7. Using TPCK as a Lens to Study the Practices of Math and Science Teachers Involved in a Year-Long Technology Integration Initiative

    Science.gov (United States)

    Dawson, Kara; Ritzhaupt, Albert; Liu, Feng; Rodriguez, Prisca; Frey, Christopher

    2013-01-01

    The purpose of this study was to examine the ways teachers enact technological, pedagogical and content practices in math and science lessons and to document the change with teachers involved in a year-long technology integration initiative. Six hundred seventy-two lessons were analyzed in this research using Technological, Pedagogical Content…

  8. Crisis in Science and Math Education. Hearing before the Committee on Governmental Affairs, United States Senate. One Hundred First Congress, First Session.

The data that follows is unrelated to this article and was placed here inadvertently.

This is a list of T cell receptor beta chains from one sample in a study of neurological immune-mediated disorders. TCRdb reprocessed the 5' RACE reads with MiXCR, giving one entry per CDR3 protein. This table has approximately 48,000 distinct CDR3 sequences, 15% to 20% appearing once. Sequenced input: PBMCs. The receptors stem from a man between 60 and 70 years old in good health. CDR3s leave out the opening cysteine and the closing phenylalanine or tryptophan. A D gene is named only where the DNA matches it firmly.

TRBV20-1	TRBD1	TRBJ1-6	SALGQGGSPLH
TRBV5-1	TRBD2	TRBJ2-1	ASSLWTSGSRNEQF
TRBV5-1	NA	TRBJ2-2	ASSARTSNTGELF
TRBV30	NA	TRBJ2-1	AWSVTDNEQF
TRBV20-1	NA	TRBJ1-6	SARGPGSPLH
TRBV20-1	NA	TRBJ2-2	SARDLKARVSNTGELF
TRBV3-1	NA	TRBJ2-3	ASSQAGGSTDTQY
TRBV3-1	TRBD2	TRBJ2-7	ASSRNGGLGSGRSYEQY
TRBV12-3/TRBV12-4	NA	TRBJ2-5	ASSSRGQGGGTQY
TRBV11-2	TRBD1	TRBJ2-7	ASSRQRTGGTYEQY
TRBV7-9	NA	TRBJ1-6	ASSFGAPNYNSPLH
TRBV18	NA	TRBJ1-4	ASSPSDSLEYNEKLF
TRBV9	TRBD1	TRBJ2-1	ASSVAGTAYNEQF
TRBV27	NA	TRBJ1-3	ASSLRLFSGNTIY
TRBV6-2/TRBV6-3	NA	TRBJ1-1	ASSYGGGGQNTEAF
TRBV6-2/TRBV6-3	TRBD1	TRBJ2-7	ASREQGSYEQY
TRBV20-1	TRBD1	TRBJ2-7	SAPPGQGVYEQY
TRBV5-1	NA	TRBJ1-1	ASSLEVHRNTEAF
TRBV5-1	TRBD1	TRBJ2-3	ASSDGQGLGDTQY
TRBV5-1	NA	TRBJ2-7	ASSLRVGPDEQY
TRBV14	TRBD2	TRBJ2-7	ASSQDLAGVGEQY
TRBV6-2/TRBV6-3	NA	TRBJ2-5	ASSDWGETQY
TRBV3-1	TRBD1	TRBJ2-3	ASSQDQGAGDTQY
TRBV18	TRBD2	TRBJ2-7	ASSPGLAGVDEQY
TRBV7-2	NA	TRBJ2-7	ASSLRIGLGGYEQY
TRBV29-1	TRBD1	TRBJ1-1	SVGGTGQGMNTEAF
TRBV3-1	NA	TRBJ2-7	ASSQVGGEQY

Science.gov (United States)

    Congress of the U.S., Washington, DC. Senate Committee on Environment and Public Works.

    This document contains the transcript of a senate hearing on the crisis in science and math education. The document includes the opening statements of Senators Glenn, Kohl, Bingaman, Lieberman, Heinz, and Sasser, and the testimony of seven witnesses including: Honorable Mark O. Hatfield, Senator from the State of Oregon; Carl Sagan, Ph.D. Cornell…

  9. Why They Leave: The Impact of Stereotype Threat on the Attrition of Women and Minorities from Science, Math and Engineering Majors

    Science.gov (United States)

    Beasley, Maya A.; Fischer, Mary J.

    2012-01-01

    This paper examines the effects of group performance anxiety on the attrition of women and minorities from science, math, and engineering majors. While past research has relied primarily on the academic deficits and lower socioeconomic status of women and minorities to explain their absence from these fields, we focus on the impact of stereotype…